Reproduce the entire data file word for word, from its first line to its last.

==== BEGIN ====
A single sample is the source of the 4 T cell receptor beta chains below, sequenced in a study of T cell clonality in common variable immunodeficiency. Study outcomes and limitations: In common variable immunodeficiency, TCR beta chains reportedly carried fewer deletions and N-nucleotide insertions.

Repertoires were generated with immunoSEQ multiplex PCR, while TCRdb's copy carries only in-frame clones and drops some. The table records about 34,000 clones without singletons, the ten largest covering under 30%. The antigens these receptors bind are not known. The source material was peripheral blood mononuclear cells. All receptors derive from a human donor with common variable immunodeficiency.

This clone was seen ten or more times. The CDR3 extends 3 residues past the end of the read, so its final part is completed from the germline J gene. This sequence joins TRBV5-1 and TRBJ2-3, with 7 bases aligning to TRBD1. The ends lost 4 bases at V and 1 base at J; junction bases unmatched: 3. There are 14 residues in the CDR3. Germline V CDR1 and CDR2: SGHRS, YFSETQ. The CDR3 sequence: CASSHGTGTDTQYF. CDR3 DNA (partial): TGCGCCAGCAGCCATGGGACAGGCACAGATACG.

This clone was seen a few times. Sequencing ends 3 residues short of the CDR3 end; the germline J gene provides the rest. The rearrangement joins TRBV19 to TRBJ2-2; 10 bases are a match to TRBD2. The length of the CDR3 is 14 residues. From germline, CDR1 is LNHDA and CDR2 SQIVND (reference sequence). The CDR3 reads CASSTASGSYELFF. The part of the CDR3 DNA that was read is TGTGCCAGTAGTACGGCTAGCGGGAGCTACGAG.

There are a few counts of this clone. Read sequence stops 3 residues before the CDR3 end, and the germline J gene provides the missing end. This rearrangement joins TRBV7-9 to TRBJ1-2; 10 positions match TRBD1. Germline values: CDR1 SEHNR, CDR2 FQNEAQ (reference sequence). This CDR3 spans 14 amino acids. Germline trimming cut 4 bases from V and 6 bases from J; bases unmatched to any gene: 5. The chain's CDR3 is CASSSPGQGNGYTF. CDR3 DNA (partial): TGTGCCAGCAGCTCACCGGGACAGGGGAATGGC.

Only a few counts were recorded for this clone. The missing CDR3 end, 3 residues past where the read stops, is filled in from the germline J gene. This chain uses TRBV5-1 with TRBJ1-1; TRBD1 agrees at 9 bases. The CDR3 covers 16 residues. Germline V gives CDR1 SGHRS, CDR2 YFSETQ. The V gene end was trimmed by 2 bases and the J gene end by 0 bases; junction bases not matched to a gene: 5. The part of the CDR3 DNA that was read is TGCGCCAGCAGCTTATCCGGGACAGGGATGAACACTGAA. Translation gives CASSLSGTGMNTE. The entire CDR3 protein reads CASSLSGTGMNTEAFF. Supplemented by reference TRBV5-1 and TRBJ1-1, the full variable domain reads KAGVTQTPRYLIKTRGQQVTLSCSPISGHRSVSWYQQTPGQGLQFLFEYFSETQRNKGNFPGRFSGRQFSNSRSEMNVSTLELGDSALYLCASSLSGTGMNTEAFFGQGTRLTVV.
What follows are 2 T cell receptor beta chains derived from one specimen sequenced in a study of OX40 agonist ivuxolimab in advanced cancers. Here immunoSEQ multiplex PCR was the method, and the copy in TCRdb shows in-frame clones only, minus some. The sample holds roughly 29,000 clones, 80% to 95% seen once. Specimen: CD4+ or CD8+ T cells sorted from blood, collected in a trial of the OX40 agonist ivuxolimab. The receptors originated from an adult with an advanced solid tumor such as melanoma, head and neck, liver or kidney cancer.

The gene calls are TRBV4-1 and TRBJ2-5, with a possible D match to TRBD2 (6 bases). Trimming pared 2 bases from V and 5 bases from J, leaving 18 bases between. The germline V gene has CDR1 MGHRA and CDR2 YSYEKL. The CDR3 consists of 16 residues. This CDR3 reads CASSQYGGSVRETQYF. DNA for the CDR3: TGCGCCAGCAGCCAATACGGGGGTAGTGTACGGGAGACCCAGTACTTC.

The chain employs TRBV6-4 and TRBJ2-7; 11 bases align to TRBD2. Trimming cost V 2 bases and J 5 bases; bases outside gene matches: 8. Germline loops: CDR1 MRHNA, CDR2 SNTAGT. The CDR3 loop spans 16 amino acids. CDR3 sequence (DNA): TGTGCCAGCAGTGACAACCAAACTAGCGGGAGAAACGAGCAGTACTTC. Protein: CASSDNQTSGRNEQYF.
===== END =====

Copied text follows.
A single sample is the source of the 4 T cell receptor beta chains below, sequenced in a study of T cell clonality in common variable immunodeficiency. Study outcomes and limitations: In common variable immunodeficiency, TCR beta chains reportedly carried fewer deletions and N-nucleotide insertions.

Repertoires were generated with immunoSEQ multiplex PCR, while TCRdb's copy carries only in-frame clones and drops some. The table records about 34,000 clones without singletons, the ten largest covering under 30%. The antigens these receptors bind are not known. The source material was peripheral blood mononuclear cells. All receptors derive from a human donor with common variable immunodeficiency.

This clone was seen ten or more times. The CDR3 extends 3 residues past the end of the read, so its final part is completed from the germline J gene. This sequence joins TRBV5-1 and TRBJ2-3, with 7 bases aligning to TRBD1. The ends lost 4 bases at V and 1 base at J; junction bases unmatched: 3. There are 14 residues in the CDR3. Germline V CDR1 and CDR2: SGHRS, YFSETQ. The CDR3 sequence: CASSHGTGTDTQYF. CDR3 DNA (partial): TGCGCCAGCAGCCATGGGACAGGCACAGATACG.

This clone was seen a few times. Sequencing ends 3 residues short of the CDR3 end; the germline J gene provides the rest. The rearrangement joins TRBV19 to TRBJ2-2; 10 bases are a match to TRBD2. The length of the CDR3 is 14 residues. From germline, CDR1 is LNHDA and CDR2 SQIVND (reference sequence). The CDR3 reads CASSTASGSYELFF. The part of the CDR3 DNA that was read is TGTGCCAGTAGTACGGCTAGCGGGAGCTACGAG.

There are a few counts of this clone. Read sequence stops 3 residues before the CDR3 end, and the germline J gene provides the missing end. This rearrangement joins TRBV7-9 to TRBJ1-2; 10 positions match TRBD1. Germline values: CDR1 SEHNR, CDR2 FQNEAQ (reference sequence). This CDR3 spans 14 amino acids. Germline trimming cut 4 bases from V and 6 bases from J; bases unmatched to any gene: 5. The chain's CDR3 is CASSSPGQGNGYTF. CDR3 DNA (partial): TGTGCCAGCAGCTCACCGGGACAGGGGAATGGC.

Only a few counts were recorded for this clone. The missing CDR3 end, 3 residues past where the read stops, is filled in from the germline J gene. This chain uses TRBV5-1 with TRBJ1-1; TRBD1 agrees at 9 bases. The CDR3 covers 16 residues. Germline V gives CDR1 SGHRS, CDR2 YFSETQ. The V gene end was trimmed by 2 bases and the J gene end by 0 bases; junction bases not matched to a gene: 5. The part of the CDR3 DNA that was read is TGCGCCAGCAGCTTATCCGGGACAGGGATGAACACTGAA. Translation gives CASSLSGTGMNTE. The entire CDR3 protein reads CASSLSGTGMNTEAFF. Supplemented by reference TRBV5-1 and TRBJ1-1, the full variable domain reads KAGVTQTPRYLIKTRGQQVTLSCSPISGHRSVSWYQQTPGQGLQFLFEYFSETQRNKGNFPGRFSGRQFSNSRSEMNVSTLELGDSALYLCASSLSGTGMNTEAFFGQGTRLTVV.
What follows are 2 T cell receptor beta chains derived from one specimen sequenced in a study of OX40 agonist ivuxolimab in advanced cancers. Here immunoSEQ multiplex PCR was the method, and the copy in TCRdb shows in-frame clones only, minus some. The sample holds roughly 29,000 clones, 80% to 95% seen once. Specimen: CD4+ or CD8+ T cells sorted from blood, collected in a trial of the OX40 agonist ivuxolimab. The receptors originated from an adult with an advanced solid tumor such as melanoma, head and neck, liver or kidney cancer.

The gene calls are TRBV4-1 and TRBJ2-5, with a possible D match to TRBD2 (6 bases). Trimming pared 2 bases from V and 5 bases from J, leaving 18 bases between. The germline V gene has CDR1 MGHRA and CDR2 YSYEKL. The CDR3 consists of 16 residues. This CDR3 reads CASSQYGGSVRETQYF. DNA for the CDR3: TGCGCCAGCAGCCAATACGGGGGTAGTGTACGGGAGACCCAGTACTTC.

The chain employs TRBV6-4 and TRBJ2-7; 11 bases align to TRBD2. Trimming cost V 2 bases and J 5 bases; bases outside gene matches: 8. Germline loops: CDR1 MRHNA, CDR2 SNTAGT. The CDR3 loop spans 16 amino acids. CDR3 sequence (DNA): TGTGCCAGCAGTGACAACCAAACTAGCGGGAGAAACGAGCAGTACTTC. Protein: CASSDNQTSGRNEQYF.